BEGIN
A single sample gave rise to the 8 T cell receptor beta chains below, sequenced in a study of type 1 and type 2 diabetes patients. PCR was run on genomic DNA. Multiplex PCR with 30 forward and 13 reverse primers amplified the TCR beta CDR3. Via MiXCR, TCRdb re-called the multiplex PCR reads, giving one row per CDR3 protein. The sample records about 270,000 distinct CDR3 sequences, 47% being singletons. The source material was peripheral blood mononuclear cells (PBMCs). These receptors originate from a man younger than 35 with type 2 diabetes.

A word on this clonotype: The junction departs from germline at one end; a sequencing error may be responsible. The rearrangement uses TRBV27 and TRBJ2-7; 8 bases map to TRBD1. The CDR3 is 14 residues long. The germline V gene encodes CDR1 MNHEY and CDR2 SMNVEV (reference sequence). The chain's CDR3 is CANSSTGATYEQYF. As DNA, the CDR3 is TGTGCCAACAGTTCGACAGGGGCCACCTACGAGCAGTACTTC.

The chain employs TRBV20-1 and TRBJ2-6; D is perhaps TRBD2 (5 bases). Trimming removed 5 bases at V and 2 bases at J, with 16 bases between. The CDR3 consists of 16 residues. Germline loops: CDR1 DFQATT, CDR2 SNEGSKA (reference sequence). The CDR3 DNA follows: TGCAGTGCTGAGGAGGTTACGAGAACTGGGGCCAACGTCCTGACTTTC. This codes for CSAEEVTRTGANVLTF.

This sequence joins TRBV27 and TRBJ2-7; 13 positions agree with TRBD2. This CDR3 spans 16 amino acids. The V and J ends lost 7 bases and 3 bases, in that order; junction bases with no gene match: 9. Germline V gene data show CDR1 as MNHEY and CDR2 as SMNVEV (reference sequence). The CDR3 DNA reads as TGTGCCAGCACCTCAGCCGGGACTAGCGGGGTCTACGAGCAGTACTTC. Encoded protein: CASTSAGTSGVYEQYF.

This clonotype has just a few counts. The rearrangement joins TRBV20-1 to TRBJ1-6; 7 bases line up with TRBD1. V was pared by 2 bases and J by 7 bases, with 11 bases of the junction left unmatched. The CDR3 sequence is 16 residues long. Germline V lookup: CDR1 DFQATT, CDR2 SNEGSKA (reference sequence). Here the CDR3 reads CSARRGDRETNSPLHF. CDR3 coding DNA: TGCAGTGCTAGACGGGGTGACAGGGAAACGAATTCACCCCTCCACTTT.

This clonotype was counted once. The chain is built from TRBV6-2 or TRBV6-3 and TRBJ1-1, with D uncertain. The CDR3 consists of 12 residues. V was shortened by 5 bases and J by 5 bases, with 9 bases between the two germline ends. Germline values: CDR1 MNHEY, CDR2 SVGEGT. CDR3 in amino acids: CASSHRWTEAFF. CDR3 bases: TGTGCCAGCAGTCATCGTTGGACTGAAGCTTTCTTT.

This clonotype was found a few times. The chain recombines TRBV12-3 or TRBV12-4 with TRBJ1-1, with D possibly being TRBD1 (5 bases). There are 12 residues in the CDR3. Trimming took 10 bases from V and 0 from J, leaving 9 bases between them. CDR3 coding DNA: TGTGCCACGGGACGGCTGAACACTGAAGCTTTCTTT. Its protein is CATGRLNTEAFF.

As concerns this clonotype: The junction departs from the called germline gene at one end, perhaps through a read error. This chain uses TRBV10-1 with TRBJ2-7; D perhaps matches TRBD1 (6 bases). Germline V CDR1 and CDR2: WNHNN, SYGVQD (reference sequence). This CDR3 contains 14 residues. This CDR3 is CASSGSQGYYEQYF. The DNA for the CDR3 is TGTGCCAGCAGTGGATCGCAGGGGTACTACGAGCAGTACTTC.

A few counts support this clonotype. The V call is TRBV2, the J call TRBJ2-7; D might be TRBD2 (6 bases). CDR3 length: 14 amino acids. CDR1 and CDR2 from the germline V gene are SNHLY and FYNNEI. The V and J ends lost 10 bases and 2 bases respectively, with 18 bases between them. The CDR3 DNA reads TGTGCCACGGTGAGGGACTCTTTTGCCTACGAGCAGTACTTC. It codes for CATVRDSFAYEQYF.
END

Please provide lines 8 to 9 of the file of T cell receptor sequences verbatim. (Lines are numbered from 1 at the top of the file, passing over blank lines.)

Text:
As concerns this clonotype: The junction departs from the called germline gene at one end, perhaps through a read error. This chain uses TRBV10-1 with TRBJ2-7; D perhaps matches TRBD1 (6 bases). Germline V CDR1 and CDR2: WNHNN, SYGVQD (reference sequence). This CDR3 contains 14 residues. This CDR3 is CASSGSQGYYEQYF. The DNA for the CDR3 is TGTGCCAGCAGTGGATCGCAGGGGTACTACGAGCAGTACTTC.

A few counts support this clonotype. The V call is TRBV2, the J call TRBJ2-7; D might be TRBD2 (6 bases). CDR3 length: 14 amino acids. CDR1 and CDR2 from the germline V gene are SNHLY and FYNNEI. The V and J ends lost 10 bases and 2 bases respectively, with 18 bases between them. The CDR3 DNA reads TGTGCCACGGTGAGGGACTCTTTTGCCTACGAGCAGTACTTC. It codes for CATVRDSFAYEQYF.